Tuesday, November 25, 2008

writing ourselves in

“One of his disciples – the one whom Jesus loved – was reclining next to him.” – Jn 13:23


This unnamed disciple is associated with John – the author of the Gospel according to John. As a result, John is known as the “beloved disciple” in scholarly circles. I suppose we’re to assume that Jesus tolerated Peter and James but that he loved John. But this is all the info that the fourth evangelist gives us about himself. Who wrote this gospel? The one whom Jesus loved.


One assumes that the author of John’s gospel ** would at least make an appearance in Jesus’ story from time to time. If I were to write a Gospel, I’d at least mention one instance when I – John Newton – was really obedient to Jesus (of course as a model for the good of the church). In fact, there’s a 50/50 chance I’d work in my little league game-winning homer in the spring of '96. But this John is different. This John doesn’t even give a name (his name is John by tradition). Sure, this John wants to be remembered, but not for his faithfulness or for any achievements of his own. No - this John wants to be remembered as “the one whom Jesus loved.” That was John’s role in his version of the Jesus story. And make no mistake, he had to be selective (see Jn 21:25). John had to pick and choose. He could have “written himself in” in a more creative way. But for his part in the story, John didn’t even give his name. Who was John in Jesus’ story? He was “the one whom Jesus loved.”


The Bible compels each of us to take our own place in the Jesus-story. Christians aren’t detached observers. We’re not voyeurs. We’re actors and participants in the final scene of God’s salvation play. Like John, we too must enter Jesus’ story. We must “write ourselves in.” The only question is - what part are we going to play?


John gives us a roadmap. We are to “lose our lives” in Jesus’ story. Our name, like John’s name, isn’t significant. Only Jesus’ is. Jesus’ name is above every name and that includes our own (Phil 2:9). Our achievements aren’t central to the Jesus-narrative. Jesus must increase. We must decrease (Jn 3:30). And what does this mean practically? It means that our identity is shaped above all else by Jesus’ love for us. Who are we in Jesus’ story? We are the “one whom Jesus loves.”


FOR TODAY: An ethics professor of mine writes, “the question of identity is the question of difference.” For today, consider what informs your identity. In other words, who do you know yourself to be? This is an important question because our world is becoming increasingly achievement-oriented. We’re only about as good as our last accomplishment, our last assignment, our last business deal, our last sermon. But as Jesus’ disciples, we cannot accept the world’s terms. Regardless of what we do or don’t do, we are children of God and we are born of God (Jn 1:12-13). Above all else, this is who we are in Jesus’ story. For today, be changed by this wonderful truth.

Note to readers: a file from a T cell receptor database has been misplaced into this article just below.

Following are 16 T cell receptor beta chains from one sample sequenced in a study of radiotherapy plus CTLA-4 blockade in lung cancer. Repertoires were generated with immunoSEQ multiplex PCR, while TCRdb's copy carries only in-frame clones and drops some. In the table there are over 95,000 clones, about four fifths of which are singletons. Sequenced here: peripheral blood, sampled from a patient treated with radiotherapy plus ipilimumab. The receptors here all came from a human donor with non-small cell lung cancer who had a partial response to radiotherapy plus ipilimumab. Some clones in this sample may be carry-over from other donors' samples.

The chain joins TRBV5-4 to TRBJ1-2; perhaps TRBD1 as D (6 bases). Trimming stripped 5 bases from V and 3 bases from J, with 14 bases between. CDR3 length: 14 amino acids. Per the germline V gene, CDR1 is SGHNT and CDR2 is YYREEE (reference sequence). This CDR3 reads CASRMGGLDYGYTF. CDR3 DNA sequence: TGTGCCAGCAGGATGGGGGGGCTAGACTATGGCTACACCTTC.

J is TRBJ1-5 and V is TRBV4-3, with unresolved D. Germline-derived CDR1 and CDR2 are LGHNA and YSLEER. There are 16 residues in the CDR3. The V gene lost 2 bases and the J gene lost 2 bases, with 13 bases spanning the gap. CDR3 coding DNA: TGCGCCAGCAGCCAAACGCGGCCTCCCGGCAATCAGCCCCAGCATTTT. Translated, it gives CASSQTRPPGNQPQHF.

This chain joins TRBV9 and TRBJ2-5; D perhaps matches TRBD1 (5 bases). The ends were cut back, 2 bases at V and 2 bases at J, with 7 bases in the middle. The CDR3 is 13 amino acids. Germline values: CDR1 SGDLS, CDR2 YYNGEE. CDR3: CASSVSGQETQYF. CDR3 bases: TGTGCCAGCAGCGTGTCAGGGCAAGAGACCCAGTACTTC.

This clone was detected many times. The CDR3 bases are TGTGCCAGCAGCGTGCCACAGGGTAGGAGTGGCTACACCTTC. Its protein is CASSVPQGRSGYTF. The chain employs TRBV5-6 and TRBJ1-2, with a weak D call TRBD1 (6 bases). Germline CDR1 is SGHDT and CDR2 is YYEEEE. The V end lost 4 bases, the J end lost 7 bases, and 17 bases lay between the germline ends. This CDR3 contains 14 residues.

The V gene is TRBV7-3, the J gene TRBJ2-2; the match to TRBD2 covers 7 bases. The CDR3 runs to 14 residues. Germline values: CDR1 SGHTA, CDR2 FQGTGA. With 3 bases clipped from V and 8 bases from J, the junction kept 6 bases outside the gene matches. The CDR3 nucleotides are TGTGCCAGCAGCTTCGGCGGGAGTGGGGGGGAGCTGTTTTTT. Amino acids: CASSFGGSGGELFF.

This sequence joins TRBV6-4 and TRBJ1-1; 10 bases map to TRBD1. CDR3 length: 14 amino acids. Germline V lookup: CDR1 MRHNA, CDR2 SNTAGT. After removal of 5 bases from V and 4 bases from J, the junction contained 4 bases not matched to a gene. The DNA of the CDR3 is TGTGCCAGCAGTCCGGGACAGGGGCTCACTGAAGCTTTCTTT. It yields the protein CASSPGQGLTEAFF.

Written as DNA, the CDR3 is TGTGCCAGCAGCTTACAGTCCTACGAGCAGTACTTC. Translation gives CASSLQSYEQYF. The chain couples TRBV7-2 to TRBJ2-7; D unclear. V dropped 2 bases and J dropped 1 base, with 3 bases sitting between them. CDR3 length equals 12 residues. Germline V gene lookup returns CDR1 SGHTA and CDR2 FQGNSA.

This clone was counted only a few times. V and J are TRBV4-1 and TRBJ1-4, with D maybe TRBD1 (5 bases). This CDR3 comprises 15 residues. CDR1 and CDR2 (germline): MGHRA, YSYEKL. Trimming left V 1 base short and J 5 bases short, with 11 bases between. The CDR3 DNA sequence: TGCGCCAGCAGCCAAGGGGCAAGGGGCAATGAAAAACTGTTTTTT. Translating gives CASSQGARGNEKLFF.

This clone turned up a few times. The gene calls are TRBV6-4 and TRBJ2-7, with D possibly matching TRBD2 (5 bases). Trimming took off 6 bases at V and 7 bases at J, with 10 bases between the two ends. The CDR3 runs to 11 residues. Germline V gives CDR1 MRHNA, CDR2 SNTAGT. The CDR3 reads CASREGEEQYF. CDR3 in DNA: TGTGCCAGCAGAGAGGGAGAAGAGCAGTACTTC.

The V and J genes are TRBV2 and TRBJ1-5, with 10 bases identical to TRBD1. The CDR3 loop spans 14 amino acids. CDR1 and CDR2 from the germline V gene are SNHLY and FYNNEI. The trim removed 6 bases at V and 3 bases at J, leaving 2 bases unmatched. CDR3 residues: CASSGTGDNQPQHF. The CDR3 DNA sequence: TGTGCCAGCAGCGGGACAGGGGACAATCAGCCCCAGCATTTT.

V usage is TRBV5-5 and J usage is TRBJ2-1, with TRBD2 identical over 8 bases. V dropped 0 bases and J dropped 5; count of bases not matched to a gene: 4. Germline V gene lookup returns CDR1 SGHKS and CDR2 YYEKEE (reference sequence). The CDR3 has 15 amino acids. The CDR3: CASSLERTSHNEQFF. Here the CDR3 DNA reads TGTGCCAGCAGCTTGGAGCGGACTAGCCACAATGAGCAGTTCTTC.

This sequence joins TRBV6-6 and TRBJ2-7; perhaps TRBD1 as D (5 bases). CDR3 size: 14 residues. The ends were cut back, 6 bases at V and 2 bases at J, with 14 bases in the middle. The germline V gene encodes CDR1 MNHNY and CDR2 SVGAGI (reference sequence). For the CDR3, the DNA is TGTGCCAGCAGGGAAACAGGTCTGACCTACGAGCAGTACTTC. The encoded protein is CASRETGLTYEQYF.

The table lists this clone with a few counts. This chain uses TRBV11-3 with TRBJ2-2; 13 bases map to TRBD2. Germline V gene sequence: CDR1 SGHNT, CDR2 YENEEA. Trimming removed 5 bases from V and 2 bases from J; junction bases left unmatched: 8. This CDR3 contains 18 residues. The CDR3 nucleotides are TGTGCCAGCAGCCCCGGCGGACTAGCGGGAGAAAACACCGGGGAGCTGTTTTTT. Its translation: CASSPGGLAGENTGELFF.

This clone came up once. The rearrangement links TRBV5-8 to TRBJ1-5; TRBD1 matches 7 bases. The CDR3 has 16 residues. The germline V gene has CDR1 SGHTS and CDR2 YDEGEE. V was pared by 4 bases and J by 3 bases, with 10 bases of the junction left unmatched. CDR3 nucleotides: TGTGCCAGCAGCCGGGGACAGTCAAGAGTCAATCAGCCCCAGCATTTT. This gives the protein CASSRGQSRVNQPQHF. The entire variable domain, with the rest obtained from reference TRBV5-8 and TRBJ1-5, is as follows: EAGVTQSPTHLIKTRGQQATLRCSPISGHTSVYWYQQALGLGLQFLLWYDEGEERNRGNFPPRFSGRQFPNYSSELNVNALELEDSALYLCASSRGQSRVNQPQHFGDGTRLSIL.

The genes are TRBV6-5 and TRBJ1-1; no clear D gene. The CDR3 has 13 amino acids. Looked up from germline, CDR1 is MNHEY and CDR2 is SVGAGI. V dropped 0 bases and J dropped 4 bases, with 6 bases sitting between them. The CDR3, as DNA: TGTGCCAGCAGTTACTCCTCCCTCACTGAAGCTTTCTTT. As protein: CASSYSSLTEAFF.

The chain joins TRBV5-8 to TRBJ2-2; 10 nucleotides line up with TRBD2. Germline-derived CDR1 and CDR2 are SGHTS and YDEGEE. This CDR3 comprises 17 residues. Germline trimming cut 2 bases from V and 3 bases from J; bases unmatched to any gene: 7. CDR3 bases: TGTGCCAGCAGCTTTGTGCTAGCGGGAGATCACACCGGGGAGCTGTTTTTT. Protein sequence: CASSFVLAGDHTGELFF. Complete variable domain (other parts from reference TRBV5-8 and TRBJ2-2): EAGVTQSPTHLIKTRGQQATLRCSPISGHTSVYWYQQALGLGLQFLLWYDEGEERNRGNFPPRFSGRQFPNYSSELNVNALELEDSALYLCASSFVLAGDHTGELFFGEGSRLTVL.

** Authorship of JG is hard to attribute to one person. Most scholars contend that the final work was the product of John’s community and that John’s disciples finished what John himself had begun before his death in the latter part of the first century.

3 comments:

Jim said...

"Prove all things" is a Biblical admonition that Bible students need to take seriously. There are many things that people think are Biblical that don't appear in the Bible; but if we love the truth, then when we find that something we've told or taught doesn't is not Biblical then that error needs to be rejected. Sadly there is often little willingness to submit to the word of God and to much willingness among those who claim the name 'Christian' to turn-a-blind-eye to the Biblical admonition "prove all things" when then text of scripture happens to disprove some tradition of men that they choose to follow. For example, you stated: Who wrote this gospel? The one whom Jesus loved. This, of course, is the proper Biblical attribution for this anonymous author but many will simply ignore the facts recorded in scripture about this author and simply follow those who rely on NON-Bible sources in order to promote the unbiblical tradition that this person was John -- an idea that is proven false by the plain text of scripture.

The truth is there is not a single verse in scripture that would justify teaching the idea that John was the unnamed "other disciple whom Jesus loved" and yet most simply assume that this man-made tradition cannot be wrong and then interpret scripture to fit this idea. In order to sell this unbiblical idea it is claimed that John is referred to in the five passages that in fact never mention him but that rather talk only about the anonymous one whom "Jesus loved" -- but this is easily shown to be the logical fallacy called circular reasoning. This idea comes from NON-Bible sources and is imposed upon the text, when the text says nothing of the kind. In fact we see a stark contrast between the BEHAVIOR of John who repeatedly identifies himself by name in the Book of Revelation and the BEHAVIOR of the unnamed "other disciple, whom Jesus loved" who went to great lengths to conceal his identity in the fourth gospel.